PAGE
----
Cisco's profit margin fails to impress
The networking powerhouse beats analyst expectations, but executives say that challenges still exist.
No deal. Shares plummeted nearly 14% in after-hours trading as executives spoke of numerous business challenges. Cisco squeaked by fairly modest Wall Street expectations on profit and sales, but gross margin was lower than what some analysts wanted to see.
The company also disappointed investors with its forecast for the current quarter. Analysts had been expecting revenue of $11.1 billion, but executives pointed to revenue in the $10.1 billion to $10.3 billion range.
Is the market overreacting here? The quarter might have been a little choppy, but Cisco was still able to grab $1.9 billion in profit, or 34 cents a share -- an 8% gain from the $1.8 billion, or 30 cents a share, a year earlier. After removing one-time charges, profit came in at 42 cents -- 2 cents higher than Wall Street was expecting.
Revenue was $10.75 billion, up 19% from $9.02 billion in the year-ago period. Analysts were expecting sales of $10.74 billion. Cisco had previously forecast revenue between $10.65 billion and $10.83 billion.
One area that didn't come through was gross margin performance, which was 62.8% in the quarter. Analysts were looking for something along the lines of 64%, Bloomberg reported.
Wall Street closely watches Cisco's earnings. The tech bellweather can rattle or cheer the market with its results, and in the previous quarter's call, chief executive John Chambers spooked investors by talking about "mixed signals" and saying that business leaders were becoming more cautious. Shares dropped about 10% in response.
This time, Chambers repeatedly used the word "challenges" to frame the climate. The biggest challenges, he said, were in the public sector and service provider areas as well as in European capital spending. Post continues after video:
"Cisco will always be affected by major economic changes," he told analysts in a conference call.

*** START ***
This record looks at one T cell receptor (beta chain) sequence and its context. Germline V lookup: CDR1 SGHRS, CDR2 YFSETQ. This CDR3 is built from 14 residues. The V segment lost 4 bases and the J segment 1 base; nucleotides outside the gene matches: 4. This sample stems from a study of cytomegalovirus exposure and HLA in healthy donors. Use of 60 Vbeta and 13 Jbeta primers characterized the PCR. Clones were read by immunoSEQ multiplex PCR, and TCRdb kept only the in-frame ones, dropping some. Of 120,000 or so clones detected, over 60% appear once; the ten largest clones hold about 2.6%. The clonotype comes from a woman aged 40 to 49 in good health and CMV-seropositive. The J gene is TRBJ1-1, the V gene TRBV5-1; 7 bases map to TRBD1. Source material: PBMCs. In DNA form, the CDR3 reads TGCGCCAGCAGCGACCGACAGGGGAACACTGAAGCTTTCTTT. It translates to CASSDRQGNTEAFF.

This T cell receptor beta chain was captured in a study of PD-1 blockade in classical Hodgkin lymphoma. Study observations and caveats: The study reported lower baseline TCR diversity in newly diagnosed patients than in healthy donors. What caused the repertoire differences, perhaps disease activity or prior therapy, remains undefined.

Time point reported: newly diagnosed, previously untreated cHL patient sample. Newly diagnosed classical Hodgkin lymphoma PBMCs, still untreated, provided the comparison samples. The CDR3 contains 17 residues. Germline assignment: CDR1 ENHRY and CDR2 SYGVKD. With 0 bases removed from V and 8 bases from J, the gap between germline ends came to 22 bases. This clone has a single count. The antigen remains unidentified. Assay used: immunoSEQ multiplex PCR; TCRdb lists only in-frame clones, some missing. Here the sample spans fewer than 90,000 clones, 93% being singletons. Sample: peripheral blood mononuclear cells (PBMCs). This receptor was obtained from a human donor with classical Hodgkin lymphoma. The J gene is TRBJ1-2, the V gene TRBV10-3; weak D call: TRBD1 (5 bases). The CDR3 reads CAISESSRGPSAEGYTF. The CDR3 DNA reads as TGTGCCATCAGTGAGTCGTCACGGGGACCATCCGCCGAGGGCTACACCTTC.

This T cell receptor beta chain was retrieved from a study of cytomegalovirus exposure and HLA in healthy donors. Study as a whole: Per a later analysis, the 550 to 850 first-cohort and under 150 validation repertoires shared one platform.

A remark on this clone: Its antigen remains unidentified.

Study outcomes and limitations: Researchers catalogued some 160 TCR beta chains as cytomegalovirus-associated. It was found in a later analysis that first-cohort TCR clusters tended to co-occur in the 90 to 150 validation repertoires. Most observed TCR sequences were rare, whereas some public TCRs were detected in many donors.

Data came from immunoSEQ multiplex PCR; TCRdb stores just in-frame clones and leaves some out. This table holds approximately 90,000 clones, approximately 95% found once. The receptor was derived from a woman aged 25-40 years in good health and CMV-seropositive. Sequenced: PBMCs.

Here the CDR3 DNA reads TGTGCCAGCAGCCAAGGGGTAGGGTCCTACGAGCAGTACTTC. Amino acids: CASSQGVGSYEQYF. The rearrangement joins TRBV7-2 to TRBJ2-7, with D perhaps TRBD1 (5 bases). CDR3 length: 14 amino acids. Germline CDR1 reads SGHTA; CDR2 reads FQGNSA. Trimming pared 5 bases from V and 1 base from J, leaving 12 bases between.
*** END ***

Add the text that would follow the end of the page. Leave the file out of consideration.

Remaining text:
For the current quarter, Cisco said it expected revenue growth of 3% to 5% year-over-year. For the full year, revenue growth should be between 9% and 12%. The company expected operating margins to be in the range of 23% to 25%, and per-share earnings at between 32 and 35 cents.
Even as the economy remains sluggish, Cisco is expanding into areas that put it in competition with entirely new players. The company's new focus on blade servers have made it a rival of former partner Hewlett-Packard (HPQ).
And Cisco continues to move into the consumer businesses. It bought the popular Flip video camera last year for nearly $600 million in stock.
Soon, Cisco will debut the $599 Umi, a camera that plugs into your television and lets you hold video conferences online. Umi also comes with a $25 monthly service fee -- which critics have railed against for making the system too costly.
Chambers said the company saw strong growth in the quarter in the collaboration and business videoconferencing areas. And its newer initiatives, including virtual healthcare and virtual education, are off to a good start.
He said he feels good about Cisco's ability to move into new markets. "Will we make mistakes along the way? Of course we will," he said. "Otherwise we are not taking enough good business risk."
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